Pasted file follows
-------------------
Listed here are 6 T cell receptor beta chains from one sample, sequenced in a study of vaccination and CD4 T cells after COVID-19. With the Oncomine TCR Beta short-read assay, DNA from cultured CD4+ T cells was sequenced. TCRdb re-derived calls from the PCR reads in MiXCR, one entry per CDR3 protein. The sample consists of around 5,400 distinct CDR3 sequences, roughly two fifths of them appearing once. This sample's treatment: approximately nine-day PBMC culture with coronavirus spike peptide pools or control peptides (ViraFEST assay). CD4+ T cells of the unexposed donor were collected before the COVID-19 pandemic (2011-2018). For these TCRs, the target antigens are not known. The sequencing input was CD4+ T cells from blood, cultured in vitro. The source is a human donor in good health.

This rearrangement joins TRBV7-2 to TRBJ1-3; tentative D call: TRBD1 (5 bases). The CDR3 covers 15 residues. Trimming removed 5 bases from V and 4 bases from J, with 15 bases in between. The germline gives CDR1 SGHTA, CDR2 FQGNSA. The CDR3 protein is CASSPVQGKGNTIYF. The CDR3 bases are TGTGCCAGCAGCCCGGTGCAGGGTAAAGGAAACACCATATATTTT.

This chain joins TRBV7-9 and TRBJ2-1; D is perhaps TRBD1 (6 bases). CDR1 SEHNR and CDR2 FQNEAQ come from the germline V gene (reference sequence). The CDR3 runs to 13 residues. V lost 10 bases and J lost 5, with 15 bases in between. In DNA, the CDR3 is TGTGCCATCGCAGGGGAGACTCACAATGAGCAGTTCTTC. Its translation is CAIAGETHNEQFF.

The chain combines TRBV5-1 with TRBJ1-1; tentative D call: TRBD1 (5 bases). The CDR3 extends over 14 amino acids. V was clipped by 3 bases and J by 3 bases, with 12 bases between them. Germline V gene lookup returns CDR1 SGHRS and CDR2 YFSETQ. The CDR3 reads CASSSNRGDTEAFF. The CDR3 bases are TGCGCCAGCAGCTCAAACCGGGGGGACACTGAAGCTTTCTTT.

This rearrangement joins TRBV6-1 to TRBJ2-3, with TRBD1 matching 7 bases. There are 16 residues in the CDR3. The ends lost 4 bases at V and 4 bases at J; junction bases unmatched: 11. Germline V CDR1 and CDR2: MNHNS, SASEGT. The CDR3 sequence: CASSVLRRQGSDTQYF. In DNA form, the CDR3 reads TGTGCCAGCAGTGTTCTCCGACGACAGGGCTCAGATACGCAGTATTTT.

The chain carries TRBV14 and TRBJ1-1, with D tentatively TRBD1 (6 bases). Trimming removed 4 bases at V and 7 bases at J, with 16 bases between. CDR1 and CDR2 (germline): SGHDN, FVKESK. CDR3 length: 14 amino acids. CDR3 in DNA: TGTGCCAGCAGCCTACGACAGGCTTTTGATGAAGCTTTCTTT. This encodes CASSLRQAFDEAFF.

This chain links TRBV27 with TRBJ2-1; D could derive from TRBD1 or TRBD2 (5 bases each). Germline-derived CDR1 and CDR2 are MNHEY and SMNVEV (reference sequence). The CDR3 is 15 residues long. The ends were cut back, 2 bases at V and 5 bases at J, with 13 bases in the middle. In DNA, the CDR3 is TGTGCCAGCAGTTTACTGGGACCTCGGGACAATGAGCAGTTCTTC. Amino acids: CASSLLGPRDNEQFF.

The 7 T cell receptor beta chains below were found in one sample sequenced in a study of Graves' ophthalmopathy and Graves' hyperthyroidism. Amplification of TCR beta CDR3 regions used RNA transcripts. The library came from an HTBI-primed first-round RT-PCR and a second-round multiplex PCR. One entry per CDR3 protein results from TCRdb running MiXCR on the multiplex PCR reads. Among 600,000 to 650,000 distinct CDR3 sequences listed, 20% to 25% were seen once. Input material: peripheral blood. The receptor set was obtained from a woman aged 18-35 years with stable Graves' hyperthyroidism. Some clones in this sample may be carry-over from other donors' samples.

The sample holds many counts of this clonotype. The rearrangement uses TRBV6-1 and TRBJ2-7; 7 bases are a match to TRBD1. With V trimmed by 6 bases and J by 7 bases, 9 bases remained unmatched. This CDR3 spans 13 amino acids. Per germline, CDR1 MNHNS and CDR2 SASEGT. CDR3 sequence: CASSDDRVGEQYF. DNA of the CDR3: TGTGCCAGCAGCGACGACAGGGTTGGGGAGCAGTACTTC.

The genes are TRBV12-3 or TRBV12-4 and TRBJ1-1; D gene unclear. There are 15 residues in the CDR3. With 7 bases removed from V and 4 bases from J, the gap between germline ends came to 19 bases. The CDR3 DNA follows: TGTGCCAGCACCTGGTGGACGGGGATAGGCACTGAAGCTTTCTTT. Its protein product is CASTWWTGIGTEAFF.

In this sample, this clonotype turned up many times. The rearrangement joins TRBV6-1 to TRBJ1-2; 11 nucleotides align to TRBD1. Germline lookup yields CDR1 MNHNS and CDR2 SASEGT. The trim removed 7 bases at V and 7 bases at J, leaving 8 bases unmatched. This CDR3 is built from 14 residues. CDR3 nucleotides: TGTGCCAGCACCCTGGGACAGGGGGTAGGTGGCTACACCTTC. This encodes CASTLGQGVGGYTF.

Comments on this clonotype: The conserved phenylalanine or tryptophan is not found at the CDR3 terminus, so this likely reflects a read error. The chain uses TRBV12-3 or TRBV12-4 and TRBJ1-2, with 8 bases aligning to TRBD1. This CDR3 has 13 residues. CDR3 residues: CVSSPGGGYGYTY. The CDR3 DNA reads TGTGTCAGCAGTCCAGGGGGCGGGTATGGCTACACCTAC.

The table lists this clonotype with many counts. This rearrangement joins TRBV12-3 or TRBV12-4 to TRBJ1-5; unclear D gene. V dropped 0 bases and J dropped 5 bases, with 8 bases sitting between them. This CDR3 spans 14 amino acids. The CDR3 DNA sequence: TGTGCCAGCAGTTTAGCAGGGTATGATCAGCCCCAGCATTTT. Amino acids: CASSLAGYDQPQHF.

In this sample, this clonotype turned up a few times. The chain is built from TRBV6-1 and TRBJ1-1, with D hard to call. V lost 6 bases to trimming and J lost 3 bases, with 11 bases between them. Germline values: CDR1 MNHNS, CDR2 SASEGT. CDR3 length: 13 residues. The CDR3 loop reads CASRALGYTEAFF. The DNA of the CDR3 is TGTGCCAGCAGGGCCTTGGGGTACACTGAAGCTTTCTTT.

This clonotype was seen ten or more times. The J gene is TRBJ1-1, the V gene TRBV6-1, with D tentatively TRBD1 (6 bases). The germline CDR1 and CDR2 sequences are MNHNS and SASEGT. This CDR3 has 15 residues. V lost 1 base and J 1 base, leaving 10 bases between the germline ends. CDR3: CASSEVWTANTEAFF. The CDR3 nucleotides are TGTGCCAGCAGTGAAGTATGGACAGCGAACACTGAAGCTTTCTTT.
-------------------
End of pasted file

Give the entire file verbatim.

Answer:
Listed here are 6 T cell receptor beta chains from one sample, sequenced in a study of vaccination and CD4 T cells after COVID-19. With the Oncomine TCR Beta short-read assay, DNA from cultured CD4+ T cells was sequenced. TCRdb re-derived calls from the PCR reads in MiXCR, one entry per CDR3 protein. The sample consists of around 5,400 distinct CDR3 sequences, roughly two fifths of them appearing once. This sample's treatment: approximately nine-day PBMC culture with coronavirus spike peptide pools or control peptides (ViraFEST assay). CD4+ T cells of the unexposed donor were collected before the COVID-19 pandemic (2011-2018). For these TCRs, the target antigens are not known. The sequencing input was CD4+ T cells from blood, cultured in vitro. The source is a human donor in good health.

This rearrangement joins TRBV7-2 to TRBJ1-3; tentative D call: TRBD1 (5 bases). The CDR3 covers 15 residues. Trimming removed 5 bases from V and 4 bases from J, with 15 bases in between. The germline gives CDR1 SGHTA, CDR2 FQGNSA. The CDR3 protein is CASSPVQGKGNTIYF. The CDR3 bases are TGTGCCAGCAGCCCGGTGCAGGGTAAAGGAAACACCATATATTTT.

This chain joins TRBV7-9 and TRBJ2-1; D is perhaps TRBD1 (6 bases). CDR1 SEHNR and CDR2 FQNEAQ come from the germline V gene (reference sequence). The CDR3 runs to 13 residues. V lost 10 bases and J lost 5, with 15 bases in between. In DNA, the CDR3 is TGTGCCATCGCAGGGGAGACTCACAATGAGCAGTTCTTC. Its translation is CAIAGETHNEQFF.

The chain combines TRBV5-1 with TRBJ1-1; tentative D call: TRBD1 (5 bases). The CDR3 extends over 14 amino acids. V was clipped by 3 bases and J by 3 bases, with 12 bases between them. Germline V gene lookup returns CDR1 SGHRS and CDR2 YFSETQ. The CDR3 reads CASSSNRGDTEAFF. The CDR3 bases are TGCGCCAGCAGCTCAAACCGGGGGGACACTGAAGCTTTCTTT.

This rearrangement joins TRBV6-1 to TRBJ2-3, with TRBD1 matching 7 bases. There are 16 residues in the CDR3. The ends lost 4 bases at V and 4 bases at J; junction bases unmatched: 11. Germline V CDR1 and CDR2: MNHNS, SASEGT. The CDR3 sequence: CASSVLRRQGSDTQYF. In DNA form, the CDR3 reads TGTGCCAGCAGTGTTCTCCGACGACAGGGCTCAGATACGCAGTATTTT.

The chain carries TRBV14 and TRBJ1-1, with D tentatively TRBD1 (6 bases). Trimming removed 4 bases at V and 7 bases at J, with 16 bases between. CDR1 and CDR2 (germline): SGHDN, FVKESK. CDR3 length: 14 amino acids. CDR3 in DNA: TGTGCCAGCAGCCTACGACAGGCTTTTGATGAAGCTTTCTTT. This encodes CASSLRQAFDEAFF.

This chain links TRBV27 with TRBJ2-1; D could derive from TRBD1 or TRBD2 (5 bases each). Germline-derived CDR1 and CDR2 are MNHEY and SMNVEV (reference sequence). The CDR3 is 15 residues long. The ends were cut back, 2 bases at V and 5 bases at J, with 13 bases in the middle. In DNA, the CDR3 is TGTGCCAGCAGTTTACTGGGACCTCGGGACAATGAGCAGTTCTTC. Amino acids: CASSLLGPRDNEQFF.

The 7 T cell receptor beta chains below were found in one sample sequenced in a study of Graves' ophthalmopathy and Graves' hyperthyroidism. Amplification of TCR beta CDR3 regions used RNA transcripts. The library came from an HTBI-primed first-round RT-PCR and a second-round multiplex PCR. One entry per CDR3 protein results from TCRdb running MiXCR on the multiplex PCR reads. Among 600,000 to 650,000 distinct CDR3 sequences listed, 20% to 25% were seen once. Input material: peripheral blood. The receptor set was obtained from a woman aged 18-35 years with stable Graves' hyperthyroidism. Some clones in this sample may be carry-over from other donors' samples.

The sample holds many counts of this clonotype. The rearrangement uses TRBV6-1 and TRBJ2-7; 7 bases are a match to TRBD1. With V trimmed by 6 bases and J by 7 bases, 9 bases remained unmatched. This CDR3 spans 13 amino acids. Per germline, CDR1 MNHNS and CDR2 SASEGT. CDR3 sequence: CASSDDRVGEQYF. DNA of the CDR3: TGTGCCAGCAGCGACGACAGGGTTGGGGAGCAGTACTTC.

The genes are TRBV12-3 or TRBV12-4 and TRBJ1-1; D gene unclear. There are 15 residues in the CDR3. With 7 bases removed from V and 4 bases from J, the gap between germline ends came to 19 bases. The CDR3 DNA follows: TGTGCCAGCACCTGGTGGACGGGGATAGGCACTGAAGCTTTCTTT. Its protein product is CASTWWTGIGTEAFF.

In this sample, this clonotype turned up many times. The rearrangement joins TRBV6-1 to TRBJ1-2; 11 nucleotides align to TRBD1. Germline lookup yields CDR1 MNHNS and CDR2 SASEGT. The trim removed 7 bases at V and 7 bases at J, leaving 8 bases unmatched. This CDR3 is built from 14 residues. CDR3 nucleotides: TGTGCCAGCACCCTGGGACAGGGGGTAGGTGGCTACACCTTC. This encodes CASTLGQGVGGYTF.

Comments on this clonotype: The conserved phenylalanine or tryptophan is not found at the CDR3 terminus, so this likely reflects a read error. The chain uses TRBV12-3 or TRBV12-4 and TRBJ1-2, with 8 bases aligning to TRBD1. This CDR3 has 13 residues. CDR3 residues: CVSSPGGGYGYTY. The CDR3 DNA reads TGTGTCAGCAGTCCAGGGGGCGGGTATGGCTACACCTAC.

The table lists this clonotype with many counts. This rearrangement joins TRBV12-3 or TRBV12-4 to TRBJ1-5; unclear D gene. V dropped 0 bases and J dropped 5 bases, with 8 bases sitting between them. This CDR3 spans 14 amino acids. The CDR3 DNA sequence: TGTGCCAGCAGTTTAGCAGGGTATGATCAGCCCCAGCATTTT. Amino acids: CASSLAGYDQPQHF.

In this sample, this clonotype turned up a few times. The chain is built from TRBV6-1 and TRBJ1-1, with D hard to call. V lost 6 bases to trimming and J lost 3 bases, with 11 bases between them. Germline values: CDR1 MNHNS, CDR2 SASEGT. CDR3 length: 13 residues. The CDR3 loop reads CASRALGYTEAFF. The DNA of the CDR3 is TGTGCCAGCAGGGCCTTGGGGTACACTGAAGCTTTCTTT.

This clonotype was seen ten or more times. The J gene is TRBJ1-1, the V gene TRBV6-1, with D tentatively TRBD1 (6 bases). The germline CDR1 and CDR2 sequences are MNHNS and SASEGT. This CDR3 has 15 residues. V lost 1 base and J 1 base, leaving 10 bases between the germline ends. CDR3: CASSEVWTANTEAFF. The CDR3 nucleotides are TGTGCCAGCAGTGAAGTATGGACAGCGAACACTGAAGCTTTCTTT.